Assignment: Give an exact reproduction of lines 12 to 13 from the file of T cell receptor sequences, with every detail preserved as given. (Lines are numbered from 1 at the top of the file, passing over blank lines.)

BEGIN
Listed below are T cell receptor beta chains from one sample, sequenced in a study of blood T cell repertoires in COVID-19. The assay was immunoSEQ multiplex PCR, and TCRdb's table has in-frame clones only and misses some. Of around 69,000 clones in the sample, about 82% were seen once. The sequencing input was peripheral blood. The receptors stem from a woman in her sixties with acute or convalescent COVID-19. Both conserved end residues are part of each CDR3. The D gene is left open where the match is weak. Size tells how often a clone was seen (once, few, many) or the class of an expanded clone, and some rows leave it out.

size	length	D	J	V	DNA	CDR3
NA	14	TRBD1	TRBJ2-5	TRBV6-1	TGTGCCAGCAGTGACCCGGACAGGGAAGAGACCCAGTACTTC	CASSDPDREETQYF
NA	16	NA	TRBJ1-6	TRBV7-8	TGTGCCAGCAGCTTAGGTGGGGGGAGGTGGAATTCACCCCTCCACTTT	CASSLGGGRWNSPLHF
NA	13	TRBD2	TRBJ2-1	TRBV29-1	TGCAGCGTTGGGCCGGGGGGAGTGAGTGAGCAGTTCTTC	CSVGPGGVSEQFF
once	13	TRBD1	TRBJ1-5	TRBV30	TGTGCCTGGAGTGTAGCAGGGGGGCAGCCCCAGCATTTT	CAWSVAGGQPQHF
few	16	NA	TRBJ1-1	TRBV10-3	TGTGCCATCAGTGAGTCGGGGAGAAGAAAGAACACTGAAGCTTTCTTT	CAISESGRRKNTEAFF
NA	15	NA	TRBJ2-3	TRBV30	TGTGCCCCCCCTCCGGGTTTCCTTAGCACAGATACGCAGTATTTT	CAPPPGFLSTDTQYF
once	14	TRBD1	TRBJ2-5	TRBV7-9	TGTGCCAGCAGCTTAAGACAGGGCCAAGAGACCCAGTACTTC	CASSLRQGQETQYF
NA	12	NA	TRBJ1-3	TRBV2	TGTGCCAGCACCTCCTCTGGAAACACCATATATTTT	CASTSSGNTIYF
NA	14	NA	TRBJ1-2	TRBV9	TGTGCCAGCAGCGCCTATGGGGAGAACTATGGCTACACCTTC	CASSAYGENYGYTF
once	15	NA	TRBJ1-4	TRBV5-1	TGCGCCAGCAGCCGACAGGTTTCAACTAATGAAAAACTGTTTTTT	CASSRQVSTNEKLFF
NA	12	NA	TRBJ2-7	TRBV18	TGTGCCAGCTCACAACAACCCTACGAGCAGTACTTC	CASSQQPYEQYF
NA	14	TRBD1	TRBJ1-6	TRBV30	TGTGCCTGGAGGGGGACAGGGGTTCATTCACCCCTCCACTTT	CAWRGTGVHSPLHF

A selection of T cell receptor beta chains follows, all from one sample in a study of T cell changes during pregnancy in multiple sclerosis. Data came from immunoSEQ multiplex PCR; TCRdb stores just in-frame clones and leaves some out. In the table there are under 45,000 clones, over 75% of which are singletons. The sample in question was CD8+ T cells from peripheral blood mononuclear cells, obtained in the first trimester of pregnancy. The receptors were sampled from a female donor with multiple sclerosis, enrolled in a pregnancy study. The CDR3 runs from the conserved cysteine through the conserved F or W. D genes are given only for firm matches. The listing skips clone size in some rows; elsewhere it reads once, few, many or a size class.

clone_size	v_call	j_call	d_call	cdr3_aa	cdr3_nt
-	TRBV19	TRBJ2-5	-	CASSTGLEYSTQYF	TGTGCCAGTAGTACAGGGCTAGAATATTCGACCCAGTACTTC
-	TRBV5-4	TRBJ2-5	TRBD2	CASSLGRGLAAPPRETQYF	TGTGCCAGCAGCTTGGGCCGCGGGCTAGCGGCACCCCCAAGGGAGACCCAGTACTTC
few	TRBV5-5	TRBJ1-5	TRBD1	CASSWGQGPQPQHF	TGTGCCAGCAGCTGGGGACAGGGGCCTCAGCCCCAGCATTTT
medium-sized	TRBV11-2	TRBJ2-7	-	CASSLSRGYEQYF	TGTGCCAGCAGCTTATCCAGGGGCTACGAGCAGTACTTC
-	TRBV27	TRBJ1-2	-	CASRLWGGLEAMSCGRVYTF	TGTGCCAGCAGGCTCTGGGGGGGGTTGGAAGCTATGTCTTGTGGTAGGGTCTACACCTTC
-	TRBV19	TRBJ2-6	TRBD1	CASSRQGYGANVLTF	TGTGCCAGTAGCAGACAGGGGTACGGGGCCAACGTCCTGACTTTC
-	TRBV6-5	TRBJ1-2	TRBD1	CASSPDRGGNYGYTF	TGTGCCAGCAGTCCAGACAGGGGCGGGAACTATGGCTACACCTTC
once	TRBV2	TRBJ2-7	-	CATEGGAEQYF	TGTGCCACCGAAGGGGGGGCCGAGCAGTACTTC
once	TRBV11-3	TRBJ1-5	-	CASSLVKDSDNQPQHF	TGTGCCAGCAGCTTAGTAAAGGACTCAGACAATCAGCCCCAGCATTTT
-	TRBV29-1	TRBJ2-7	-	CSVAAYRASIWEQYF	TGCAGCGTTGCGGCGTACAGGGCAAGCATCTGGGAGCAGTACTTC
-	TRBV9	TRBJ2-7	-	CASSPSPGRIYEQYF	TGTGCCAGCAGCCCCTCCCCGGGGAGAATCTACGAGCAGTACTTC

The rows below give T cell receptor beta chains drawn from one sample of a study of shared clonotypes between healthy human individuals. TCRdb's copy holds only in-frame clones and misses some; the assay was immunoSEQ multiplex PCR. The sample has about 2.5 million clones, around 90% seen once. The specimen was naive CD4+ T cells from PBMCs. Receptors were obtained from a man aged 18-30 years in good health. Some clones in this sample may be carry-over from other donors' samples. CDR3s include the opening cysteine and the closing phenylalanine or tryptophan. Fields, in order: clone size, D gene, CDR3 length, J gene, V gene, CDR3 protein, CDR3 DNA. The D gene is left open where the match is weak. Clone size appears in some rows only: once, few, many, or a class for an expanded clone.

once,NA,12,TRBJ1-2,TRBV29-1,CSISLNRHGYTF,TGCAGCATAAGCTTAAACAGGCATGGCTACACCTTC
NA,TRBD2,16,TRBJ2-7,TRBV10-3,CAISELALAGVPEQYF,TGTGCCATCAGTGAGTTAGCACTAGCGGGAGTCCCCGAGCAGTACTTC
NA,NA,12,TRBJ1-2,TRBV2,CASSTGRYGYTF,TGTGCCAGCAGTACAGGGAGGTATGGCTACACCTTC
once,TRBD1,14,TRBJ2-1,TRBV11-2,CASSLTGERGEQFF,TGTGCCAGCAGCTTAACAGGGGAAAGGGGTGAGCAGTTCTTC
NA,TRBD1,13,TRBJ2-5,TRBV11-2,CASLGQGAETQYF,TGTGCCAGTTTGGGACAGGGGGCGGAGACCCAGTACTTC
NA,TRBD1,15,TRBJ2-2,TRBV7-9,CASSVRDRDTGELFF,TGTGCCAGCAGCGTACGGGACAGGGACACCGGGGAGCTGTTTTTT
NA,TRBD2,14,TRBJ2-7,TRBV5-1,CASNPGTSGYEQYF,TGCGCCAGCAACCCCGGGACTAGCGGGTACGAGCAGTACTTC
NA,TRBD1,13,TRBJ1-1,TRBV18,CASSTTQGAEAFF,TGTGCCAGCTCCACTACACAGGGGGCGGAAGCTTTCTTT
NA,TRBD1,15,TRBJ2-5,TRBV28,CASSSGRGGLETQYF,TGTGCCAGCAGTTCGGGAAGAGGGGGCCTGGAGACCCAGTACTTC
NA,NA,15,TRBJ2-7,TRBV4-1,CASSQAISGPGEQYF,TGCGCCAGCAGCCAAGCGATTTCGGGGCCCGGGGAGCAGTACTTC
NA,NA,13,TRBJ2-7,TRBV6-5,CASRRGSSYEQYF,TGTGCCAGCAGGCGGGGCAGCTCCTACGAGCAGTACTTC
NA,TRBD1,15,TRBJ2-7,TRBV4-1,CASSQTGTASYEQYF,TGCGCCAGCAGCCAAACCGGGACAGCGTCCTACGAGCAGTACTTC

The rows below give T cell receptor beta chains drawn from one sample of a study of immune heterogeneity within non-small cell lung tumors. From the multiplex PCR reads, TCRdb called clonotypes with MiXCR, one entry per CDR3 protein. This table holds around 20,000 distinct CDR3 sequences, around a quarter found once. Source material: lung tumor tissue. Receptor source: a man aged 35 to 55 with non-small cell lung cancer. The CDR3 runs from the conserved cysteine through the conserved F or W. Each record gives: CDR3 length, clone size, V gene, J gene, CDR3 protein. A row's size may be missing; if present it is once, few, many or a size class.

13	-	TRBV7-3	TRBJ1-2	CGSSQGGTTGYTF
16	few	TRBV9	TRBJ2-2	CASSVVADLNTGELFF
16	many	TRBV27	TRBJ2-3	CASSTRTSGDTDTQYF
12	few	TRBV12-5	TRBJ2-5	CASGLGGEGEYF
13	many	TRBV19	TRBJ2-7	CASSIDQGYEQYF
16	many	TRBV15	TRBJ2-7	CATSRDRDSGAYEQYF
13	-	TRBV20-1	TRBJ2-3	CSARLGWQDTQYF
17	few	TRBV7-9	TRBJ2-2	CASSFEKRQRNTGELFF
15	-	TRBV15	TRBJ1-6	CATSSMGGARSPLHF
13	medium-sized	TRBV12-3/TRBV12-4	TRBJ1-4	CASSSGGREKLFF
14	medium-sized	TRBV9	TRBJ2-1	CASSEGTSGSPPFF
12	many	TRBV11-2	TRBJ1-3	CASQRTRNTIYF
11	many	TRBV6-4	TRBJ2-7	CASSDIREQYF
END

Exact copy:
once	15	NA	TRBJ1-4	TRBV5-1	TGCGCCAGCAGCCGACAGGTTTCAACTAATGAAAAACTGTTTTTT	CASSRQVSTNEKLFF
NA	12	NA	TRBJ2-7	TRBV18	TGTGCCAGCTCACAACAACCCTACGAGCAGTACTTC	CASSQQPYEQYF